Why I’d Buy Rio Tinto plc Before BHP Billiton plc

2015 has been a very challenging year for investors in the mining sector, with the UK’s two most prominent mining companies, Rio Tinto (LSE: RIO) (NYSE: RIO.US) and BHP Billiton (LSE: BLT) (NYSE: BBL.US), seeing their share prices fall by 8% and 4% respectively since the turn of the year. And, in the short term at least, their outlooks appear to be somewhat downbeat, with volatile profitability and weak investor sentiment unlikely to change over the coming months.

However, for long term investors, there is a tremendous opportunity to buy two high-quality stocks at distressed prices. And, if you can only buy one or the other right now, here’s why I think Rio Tinto is the preferred option.

Growth Potential

As mentioned, the bottom lines of both companies are very uncertain at the present time, with lower commodity prices having a hugely negative impact on both Rio Tinto’s and BPH’s profitability. For example, Rio Tinto is expected to see its earnings fall by 48% this year, while for BHP the figure is 44%. As such, investor sentiment has declined during the course of 2015.

However, looking ahead to next year, Rio Tinto is expected to return to growth, with a 20% rise in its net profit being forecast, while BHP’s earnings are set to fall by a further 27% next financial year. And, while the outlook for the mining sector may remain rather downbeat, earnings growth of 20% in just one year could act as a positive catalyst on Rio Tinto’s share price.

Bid Potential

While the Australian government has stated that it is likely to block a takeover for Rio Tinto, a bid approach could still be possible. For example, a potential suitor could agree to divest parts of the Rio Tinto business (or of its own business) in order to satisfy regulatory concerns. As such, a bid for Rio Tinto remains a possibility, with Glencore apparently being the most likely buyer.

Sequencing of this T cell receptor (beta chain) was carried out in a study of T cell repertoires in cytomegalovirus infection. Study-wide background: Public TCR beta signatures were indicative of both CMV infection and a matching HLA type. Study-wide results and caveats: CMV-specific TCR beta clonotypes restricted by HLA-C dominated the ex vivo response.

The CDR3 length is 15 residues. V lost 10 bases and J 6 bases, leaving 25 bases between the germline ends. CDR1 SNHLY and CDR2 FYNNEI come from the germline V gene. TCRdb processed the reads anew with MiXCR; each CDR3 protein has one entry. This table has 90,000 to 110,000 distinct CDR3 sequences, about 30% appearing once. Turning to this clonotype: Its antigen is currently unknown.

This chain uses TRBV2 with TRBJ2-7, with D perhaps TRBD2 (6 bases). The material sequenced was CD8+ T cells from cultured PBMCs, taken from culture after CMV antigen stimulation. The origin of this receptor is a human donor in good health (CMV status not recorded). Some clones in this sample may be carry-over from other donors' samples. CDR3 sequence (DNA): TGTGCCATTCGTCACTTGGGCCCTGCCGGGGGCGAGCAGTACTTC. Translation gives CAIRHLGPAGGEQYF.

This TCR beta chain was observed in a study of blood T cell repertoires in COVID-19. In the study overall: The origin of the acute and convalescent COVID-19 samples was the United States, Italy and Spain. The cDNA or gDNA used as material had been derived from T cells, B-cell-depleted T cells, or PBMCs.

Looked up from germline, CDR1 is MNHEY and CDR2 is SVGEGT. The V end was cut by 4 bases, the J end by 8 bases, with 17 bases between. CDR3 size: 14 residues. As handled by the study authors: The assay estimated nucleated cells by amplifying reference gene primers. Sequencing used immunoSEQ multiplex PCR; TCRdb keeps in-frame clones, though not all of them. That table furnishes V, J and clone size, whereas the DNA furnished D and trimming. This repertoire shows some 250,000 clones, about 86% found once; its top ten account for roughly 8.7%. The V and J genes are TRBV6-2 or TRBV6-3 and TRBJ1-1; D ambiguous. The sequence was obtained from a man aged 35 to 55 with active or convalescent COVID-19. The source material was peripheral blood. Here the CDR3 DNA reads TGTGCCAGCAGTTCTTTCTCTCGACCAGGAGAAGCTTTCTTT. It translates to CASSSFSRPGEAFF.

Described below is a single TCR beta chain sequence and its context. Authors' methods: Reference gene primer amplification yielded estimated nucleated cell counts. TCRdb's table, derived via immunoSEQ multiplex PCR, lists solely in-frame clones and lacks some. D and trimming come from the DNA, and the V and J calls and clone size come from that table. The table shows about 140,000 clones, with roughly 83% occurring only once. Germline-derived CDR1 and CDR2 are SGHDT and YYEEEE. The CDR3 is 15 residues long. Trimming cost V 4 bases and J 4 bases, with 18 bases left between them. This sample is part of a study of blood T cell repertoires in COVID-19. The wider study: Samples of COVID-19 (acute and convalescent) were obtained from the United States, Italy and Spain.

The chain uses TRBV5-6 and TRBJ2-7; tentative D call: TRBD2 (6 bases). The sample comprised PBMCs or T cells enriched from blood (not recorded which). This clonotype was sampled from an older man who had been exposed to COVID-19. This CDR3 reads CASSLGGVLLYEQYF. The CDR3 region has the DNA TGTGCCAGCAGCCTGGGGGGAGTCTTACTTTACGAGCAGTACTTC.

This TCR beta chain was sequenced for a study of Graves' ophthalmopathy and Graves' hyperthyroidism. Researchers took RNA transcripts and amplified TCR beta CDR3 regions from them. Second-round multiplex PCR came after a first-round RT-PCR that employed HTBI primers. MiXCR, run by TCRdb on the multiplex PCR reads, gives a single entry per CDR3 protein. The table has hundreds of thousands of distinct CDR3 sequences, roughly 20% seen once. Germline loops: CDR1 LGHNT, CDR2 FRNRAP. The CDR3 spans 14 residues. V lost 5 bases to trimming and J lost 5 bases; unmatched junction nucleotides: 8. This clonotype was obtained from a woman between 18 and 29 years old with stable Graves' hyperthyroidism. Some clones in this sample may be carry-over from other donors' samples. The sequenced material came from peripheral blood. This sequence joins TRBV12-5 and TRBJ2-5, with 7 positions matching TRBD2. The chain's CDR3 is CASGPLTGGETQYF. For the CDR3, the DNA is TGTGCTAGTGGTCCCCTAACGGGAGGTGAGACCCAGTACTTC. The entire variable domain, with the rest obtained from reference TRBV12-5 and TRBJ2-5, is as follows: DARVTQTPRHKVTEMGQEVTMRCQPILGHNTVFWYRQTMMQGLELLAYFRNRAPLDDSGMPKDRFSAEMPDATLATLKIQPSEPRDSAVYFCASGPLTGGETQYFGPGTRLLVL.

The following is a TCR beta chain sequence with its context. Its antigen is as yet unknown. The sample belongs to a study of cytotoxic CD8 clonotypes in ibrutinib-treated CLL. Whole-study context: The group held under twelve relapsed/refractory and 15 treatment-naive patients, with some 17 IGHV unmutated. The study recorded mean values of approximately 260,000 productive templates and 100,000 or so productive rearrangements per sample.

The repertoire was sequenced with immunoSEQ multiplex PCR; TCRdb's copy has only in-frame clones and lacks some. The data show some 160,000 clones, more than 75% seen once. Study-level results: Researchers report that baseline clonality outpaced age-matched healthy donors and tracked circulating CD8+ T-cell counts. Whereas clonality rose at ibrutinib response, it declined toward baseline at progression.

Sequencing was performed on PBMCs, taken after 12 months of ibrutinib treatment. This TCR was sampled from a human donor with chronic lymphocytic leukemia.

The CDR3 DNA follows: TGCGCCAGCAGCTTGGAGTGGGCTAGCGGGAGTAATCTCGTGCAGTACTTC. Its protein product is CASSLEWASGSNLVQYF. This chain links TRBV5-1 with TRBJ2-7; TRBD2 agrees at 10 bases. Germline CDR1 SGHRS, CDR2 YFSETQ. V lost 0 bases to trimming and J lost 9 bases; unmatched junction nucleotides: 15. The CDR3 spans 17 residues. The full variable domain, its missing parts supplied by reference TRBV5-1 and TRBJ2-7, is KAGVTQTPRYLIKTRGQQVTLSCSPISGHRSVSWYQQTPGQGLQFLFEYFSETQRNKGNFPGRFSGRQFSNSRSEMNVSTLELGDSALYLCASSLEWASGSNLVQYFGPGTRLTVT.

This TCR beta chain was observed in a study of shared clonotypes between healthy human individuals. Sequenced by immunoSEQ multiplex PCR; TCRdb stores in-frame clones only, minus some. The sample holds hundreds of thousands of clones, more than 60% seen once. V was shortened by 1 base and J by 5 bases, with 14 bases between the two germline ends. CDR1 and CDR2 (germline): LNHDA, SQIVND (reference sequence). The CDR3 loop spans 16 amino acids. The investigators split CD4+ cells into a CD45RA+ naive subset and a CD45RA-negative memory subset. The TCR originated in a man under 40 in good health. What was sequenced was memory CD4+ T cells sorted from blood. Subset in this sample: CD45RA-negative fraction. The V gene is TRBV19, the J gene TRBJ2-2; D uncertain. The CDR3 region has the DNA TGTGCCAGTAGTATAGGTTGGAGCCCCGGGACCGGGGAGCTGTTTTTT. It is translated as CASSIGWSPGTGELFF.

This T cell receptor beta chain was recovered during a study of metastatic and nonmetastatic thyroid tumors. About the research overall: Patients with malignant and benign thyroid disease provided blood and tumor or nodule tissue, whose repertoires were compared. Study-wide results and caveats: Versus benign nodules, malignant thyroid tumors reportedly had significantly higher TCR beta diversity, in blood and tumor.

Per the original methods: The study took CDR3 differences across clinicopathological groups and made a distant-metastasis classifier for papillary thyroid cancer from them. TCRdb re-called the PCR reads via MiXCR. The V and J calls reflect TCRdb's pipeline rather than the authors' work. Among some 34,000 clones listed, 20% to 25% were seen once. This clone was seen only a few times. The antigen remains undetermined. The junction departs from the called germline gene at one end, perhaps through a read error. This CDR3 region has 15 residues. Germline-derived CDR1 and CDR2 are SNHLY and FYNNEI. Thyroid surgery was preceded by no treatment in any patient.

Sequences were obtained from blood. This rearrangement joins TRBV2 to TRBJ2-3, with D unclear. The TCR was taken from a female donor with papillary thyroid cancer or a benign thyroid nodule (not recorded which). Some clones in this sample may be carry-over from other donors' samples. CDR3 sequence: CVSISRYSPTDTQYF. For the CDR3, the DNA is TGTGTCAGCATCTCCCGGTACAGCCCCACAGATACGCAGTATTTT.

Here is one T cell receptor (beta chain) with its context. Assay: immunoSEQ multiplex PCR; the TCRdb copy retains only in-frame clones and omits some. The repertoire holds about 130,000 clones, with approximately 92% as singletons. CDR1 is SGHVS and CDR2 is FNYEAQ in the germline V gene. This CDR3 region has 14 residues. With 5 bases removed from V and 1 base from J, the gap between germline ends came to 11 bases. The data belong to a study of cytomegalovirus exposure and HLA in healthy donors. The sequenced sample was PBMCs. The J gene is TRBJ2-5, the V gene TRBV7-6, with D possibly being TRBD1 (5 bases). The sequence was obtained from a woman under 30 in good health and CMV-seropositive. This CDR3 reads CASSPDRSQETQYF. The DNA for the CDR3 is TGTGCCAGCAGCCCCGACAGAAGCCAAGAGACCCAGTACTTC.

This means that Rio Tinto’s share price could gain a boost from bid rumours over the medium term, while such an event seems less likely for BHP. That’s because it is hugely diversified and may be more challenging to integrate into an existing business. Furthermore, it is going through a period of intense change, with the recent spin-off of non-core assets demonstrating that BHP is arguably a less stable company than Rio Tinto at the present time.


Looking at the two companies in terms of valuation, Rio Tinto appears to be the better buy. That’s because it trades on a forward price to earnings (P/E) ratio of 13.5 versus 20.2 for BHP. As such, there appears to be more scope for an upward rerating for Rio Tinto over the medium term – especially since it is set to post positive earnings growth from 2016 and could also be the subject of a takeover approach.

So, while BHP remains a stock that is very much worth buying at the present time, Rio Tinto appears to be the preferred option if you can only add one mining play to your portfolio right now.

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Peter Stephens owns shares of BHP Billiton and Rio Tinto. The Motley Fool UK has no position in any of the shares mentioned. We Fools don't all hold the same opinions, but we all believe that considering a diverse range of insights makes us better investors.